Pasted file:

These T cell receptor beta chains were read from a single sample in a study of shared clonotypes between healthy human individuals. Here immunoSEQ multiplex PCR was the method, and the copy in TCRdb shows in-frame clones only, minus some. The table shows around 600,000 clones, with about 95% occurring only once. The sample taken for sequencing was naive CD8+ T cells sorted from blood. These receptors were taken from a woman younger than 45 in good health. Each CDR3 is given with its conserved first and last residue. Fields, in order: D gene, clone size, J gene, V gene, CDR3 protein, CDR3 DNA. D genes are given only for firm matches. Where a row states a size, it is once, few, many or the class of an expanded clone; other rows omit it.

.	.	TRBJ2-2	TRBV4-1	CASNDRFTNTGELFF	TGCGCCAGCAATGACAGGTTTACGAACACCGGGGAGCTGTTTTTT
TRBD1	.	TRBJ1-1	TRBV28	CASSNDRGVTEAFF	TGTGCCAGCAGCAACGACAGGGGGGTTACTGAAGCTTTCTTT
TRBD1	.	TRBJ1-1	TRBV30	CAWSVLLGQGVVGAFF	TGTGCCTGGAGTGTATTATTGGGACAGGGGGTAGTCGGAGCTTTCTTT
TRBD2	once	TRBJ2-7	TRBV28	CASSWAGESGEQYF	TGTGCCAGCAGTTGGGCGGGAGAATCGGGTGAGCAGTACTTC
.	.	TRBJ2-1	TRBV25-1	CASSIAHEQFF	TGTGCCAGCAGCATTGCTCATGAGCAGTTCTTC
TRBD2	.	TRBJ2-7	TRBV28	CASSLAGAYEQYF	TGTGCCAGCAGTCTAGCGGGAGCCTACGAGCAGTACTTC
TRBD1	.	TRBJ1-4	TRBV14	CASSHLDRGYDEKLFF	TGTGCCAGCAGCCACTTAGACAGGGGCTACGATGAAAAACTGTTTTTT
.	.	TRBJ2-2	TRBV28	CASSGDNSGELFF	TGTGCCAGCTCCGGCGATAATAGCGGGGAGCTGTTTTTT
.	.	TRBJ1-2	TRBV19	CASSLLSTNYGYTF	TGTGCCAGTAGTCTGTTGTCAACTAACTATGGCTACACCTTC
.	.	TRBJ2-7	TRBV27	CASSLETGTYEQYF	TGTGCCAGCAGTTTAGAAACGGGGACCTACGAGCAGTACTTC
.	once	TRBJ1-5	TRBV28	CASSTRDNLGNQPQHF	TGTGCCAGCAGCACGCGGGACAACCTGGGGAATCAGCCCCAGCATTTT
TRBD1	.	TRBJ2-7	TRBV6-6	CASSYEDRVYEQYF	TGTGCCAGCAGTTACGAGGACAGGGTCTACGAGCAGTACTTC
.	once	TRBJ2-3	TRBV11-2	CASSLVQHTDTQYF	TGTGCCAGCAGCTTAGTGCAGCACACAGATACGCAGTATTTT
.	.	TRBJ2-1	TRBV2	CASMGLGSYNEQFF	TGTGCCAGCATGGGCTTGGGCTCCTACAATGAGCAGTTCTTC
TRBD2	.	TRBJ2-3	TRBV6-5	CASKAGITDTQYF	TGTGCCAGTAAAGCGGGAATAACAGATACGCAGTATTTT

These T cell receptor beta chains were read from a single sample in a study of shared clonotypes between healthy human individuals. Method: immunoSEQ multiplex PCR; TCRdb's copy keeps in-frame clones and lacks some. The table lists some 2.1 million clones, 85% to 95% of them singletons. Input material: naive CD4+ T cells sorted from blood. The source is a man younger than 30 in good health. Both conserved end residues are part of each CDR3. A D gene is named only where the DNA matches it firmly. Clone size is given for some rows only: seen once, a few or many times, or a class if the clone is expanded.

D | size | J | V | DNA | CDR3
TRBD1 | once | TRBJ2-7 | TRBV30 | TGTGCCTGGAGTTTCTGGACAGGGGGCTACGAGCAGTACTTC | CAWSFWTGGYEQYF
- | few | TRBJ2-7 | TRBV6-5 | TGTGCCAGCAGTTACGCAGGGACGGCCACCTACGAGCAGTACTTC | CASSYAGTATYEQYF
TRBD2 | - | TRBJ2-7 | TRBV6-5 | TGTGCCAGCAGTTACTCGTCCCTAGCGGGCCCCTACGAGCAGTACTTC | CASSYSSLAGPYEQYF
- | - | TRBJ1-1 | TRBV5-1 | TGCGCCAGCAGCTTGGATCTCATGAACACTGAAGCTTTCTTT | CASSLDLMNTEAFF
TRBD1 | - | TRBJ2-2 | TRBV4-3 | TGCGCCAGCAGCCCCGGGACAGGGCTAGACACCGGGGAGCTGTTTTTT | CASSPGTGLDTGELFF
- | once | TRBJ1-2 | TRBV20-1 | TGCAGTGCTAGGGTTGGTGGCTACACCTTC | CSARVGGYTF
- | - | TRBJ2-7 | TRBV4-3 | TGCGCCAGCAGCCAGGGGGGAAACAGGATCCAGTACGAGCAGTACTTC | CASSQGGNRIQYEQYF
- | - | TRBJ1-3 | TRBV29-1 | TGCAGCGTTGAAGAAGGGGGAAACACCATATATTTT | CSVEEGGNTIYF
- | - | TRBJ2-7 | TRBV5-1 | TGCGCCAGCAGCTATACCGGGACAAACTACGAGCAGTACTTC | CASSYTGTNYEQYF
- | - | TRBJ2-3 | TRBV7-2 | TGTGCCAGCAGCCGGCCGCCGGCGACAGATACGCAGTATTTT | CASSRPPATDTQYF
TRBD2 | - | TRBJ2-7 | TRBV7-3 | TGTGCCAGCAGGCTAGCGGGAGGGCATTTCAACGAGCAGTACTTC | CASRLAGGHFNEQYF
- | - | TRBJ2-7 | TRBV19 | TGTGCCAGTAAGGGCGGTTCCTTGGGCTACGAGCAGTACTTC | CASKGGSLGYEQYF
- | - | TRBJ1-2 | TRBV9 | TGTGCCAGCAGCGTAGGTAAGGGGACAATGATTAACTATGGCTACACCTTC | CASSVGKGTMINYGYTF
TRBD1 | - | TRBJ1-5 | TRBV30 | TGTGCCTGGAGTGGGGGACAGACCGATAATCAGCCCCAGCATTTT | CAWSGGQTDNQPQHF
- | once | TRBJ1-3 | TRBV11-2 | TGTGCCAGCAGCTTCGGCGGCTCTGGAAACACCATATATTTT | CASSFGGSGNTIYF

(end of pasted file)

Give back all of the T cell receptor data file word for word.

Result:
These T cell receptor beta chains were read from a single sample in a study of shared clonotypes between healthy human individuals. Here immunoSEQ multiplex PCR was the method, and the copy in TCRdb shows in-frame clones only, minus some. The table shows around 600,000 clones, with about 95% occurring only once. The sample taken for sequencing was naive CD8+ T cells sorted from blood. These receptors were taken from a woman younger than 45 in good health. Each CDR3 is given with its conserved first and last residue. Fields, in order: D gene, clone size, J gene, V gene, CDR3 protein, CDR3 DNA. D genes are given only for firm matches. Where a row states a size, it is once, few, many or the class of an expanded clone; other rows omit it.

.	.	TRBJ2-2	TRBV4-1	CASNDRFTNTGELFF	TGCGCCAGCAATGACAGGTTTACGAACACCGGGGAGCTGTTTTTT
TRBD1	.	TRBJ1-1	TRBV28	CASSNDRGVTEAFF	TGTGCCAGCAGCAACGACAGGGGGGTTACTGAAGCTTTCTTT
TRBD1	.	TRBJ1-1	TRBV30	CAWSVLLGQGVVGAFF	TGTGCCTGGAGTGTATTATTGGGACAGGGGGTAGTCGGAGCTTTCTTT
TRBD2	once	TRBJ2-7	TRBV28	CASSWAGESGEQYF	TGTGCCAGCAGTTGGGCGGGAGAATCGGGTGAGCAGTACTTC
.	.	TRBJ2-1	TRBV25-1	CASSIAHEQFF	TGTGCCAGCAGCATTGCTCATGAGCAGTTCTTC
TRBD2	.	TRBJ2-7	TRBV28	CASSLAGAYEQYF	TGTGCCAGCAGTCTAGCGGGAGCCTACGAGCAGTACTTC
TRBD1	.	TRBJ1-4	TRBV14	CASSHLDRGYDEKLFF	TGTGCCAGCAGCCACTTAGACAGGGGCTACGATGAAAAACTGTTTTTT
.	.	TRBJ2-2	TRBV28	CASSGDNSGELFF	TGTGCCAGCTCCGGCGATAATAGCGGGGAGCTGTTTTTT
.	.	TRBJ1-2	TRBV19	CASSLLSTNYGYTF	TGTGCCAGTAGTCTGTTGTCAACTAACTATGGCTACACCTTC
.	.	TRBJ2-7	TRBV27	CASSLETGTYEQYF	TGTGCCAGCAGTTTAGAAACGGGGACCTACGAGCAGTACTTC
.	once	TRBJ1-5	TRBV28	CASSTRDNLGNQPQHF	TGTGCCAGCAGCACGCGGGACAACCTGGGGAATCAGCCCCAGCATTTT
TRBD1	.	TRBJ2-7	TRBV6-6	CASSYEDRVYEQYF	TGTGCCAGCAGTTACGAGGACAGGGTCTACGAGCAGTACTTC
.	once	TRBJ2-3	TRBV11-2	CASSLVQHTDTQYF	TGTGCCAGCAGCTTAGTGCAGCACACAGATACGCAGTATTTT
.	.	TRBJ2-1	TRBV2	CASMGLGSYNEQFF	TGTGCCAGCATGGGCTTGGGCTCCTACAATGAGCAGTTCTTC
TRBD2	.	TRBJ2-3	TRBV6-5	CASKAGITDTQYF	TGTGCCAGTAAAGCGGGAATAACAGATACGCAGTATTTT

These T cell receptor beta chains were read from a single sample in a study of shared clonotypes between healthy human individuals. Method: immunoSEQ multiplex PCR; TCRdb's copy keeps in-frame clones and lacks some. The table lists some 2.1 million clones, 85% to 95% of them singletons. Input material: naive CD4+ T cells sorted from blood. The source is a man younger than 30 in good health. Both conserved end residues are part of each CDR3. A D gene is named only where the DNA matches it firmly. Clone size is given for some rows only: seen once, a few or many times, or a class if the clone is expanded.

D | size | J | V | DNA | CDR3
TRBD1 | once | TRBJ2-7 | TRBV30 | TGTGCCTGGAGTTTCTGGACAGGGGGCTACGAGCAGTACTTC | CAWSFWTGGYEQYF
- | few | TRBJ2-7 | TRBV6-5 | TGTGCCAGCAGTTACGCAGGGACGGCCACCTACGAGCAGTACTTC | CASSYAGTATYEQYF
TRBD2 | - | TRBJ2-7 | TRBV6-5 | TGTGCCAGCAGTTACTCGTCCCTAGCGGGCCCCTACGAGCAGTACTTC | CASSYSSLAGPYEQYF
- | - | TRBJ1-1 | TRBV5-1 | TGCGCCAGCAGCTTGGATCTCATGAACACTGAAGCTTTCTTT | CASSLDLMNTEAFF
TRBD1 | - | TRBJ2-2 | TRBV4-3 | TGCGCCAGCAGCCCCGGGACAGGGCTAGACACCGGGGAGCTGTTTTTT | CASSPGTGLDTGELFF
- | once | TRBJ1-2 | TRBV20-1 | TGCAGTGCTAGGGTTGGTGGCTACACCTTC | CSARVGGYTF
- | - | TRBJ2-7 | TRBV4-3 | TGCGCCAGCAGCCAGGGGGGAAACAGGATCCAGTACGAGCAGTACTTC | CASSQGGNRIQYEQYF
- | - | TRBJ1-3 | TRBV29-1 | TGCAGCGTTGAAGAAGGGGGAAACACCATATATTTT | CSVEEGGNTIYF
- | - | TRBJ2-7 | TRBV5-1 | TGCGCCAGCAGCTATACCGGGACAAACTACGAGCAGTACTTC | CASSYTGTNYEQYF
- | - | TRBJ2-3 | TRBV7-2 | TGTGCCAGCAGCCGGCCGCCGGCGACAGATACGCAGTATTTT | CASSRPPATDTQYF
TRBD2 | - | TRBJ2-7 | TRBV7-3 | TGTGCCAGCAGGCTAGCGGGAGGGCATTTCAACGAGCAGTACTTC | CASRLAGGHFNEQYF
- | - | TRBJ2-7 | TRBV19 | TGTGCCAGTAAGGGCGGTTCCTTGGGCTACGAGCAGTACTTC | CASKGGSLGYEQYF
- | - | TRBJ1-2 | TRBV9 | TGTGCCAGCAGCGTAGGTAAGGGGACAATGATTAACTATGGCTACACCTTC | CASSVGKGTMINYGYTF
TRBD1 | - | TRBJ1-5 | TRBV30 | TGTGCCTGGAGTGGGGGACAGACCGATAATCAGCCCCAGCATTTT | CAWSGGQTDNQPQHF
- | once | TRBJ1-3 | TRBV11-2 | TGTGCCAGCAGCTTCGGCGGCTCTGGAAACACCATATATTTT | CASSFGGSGNTIYF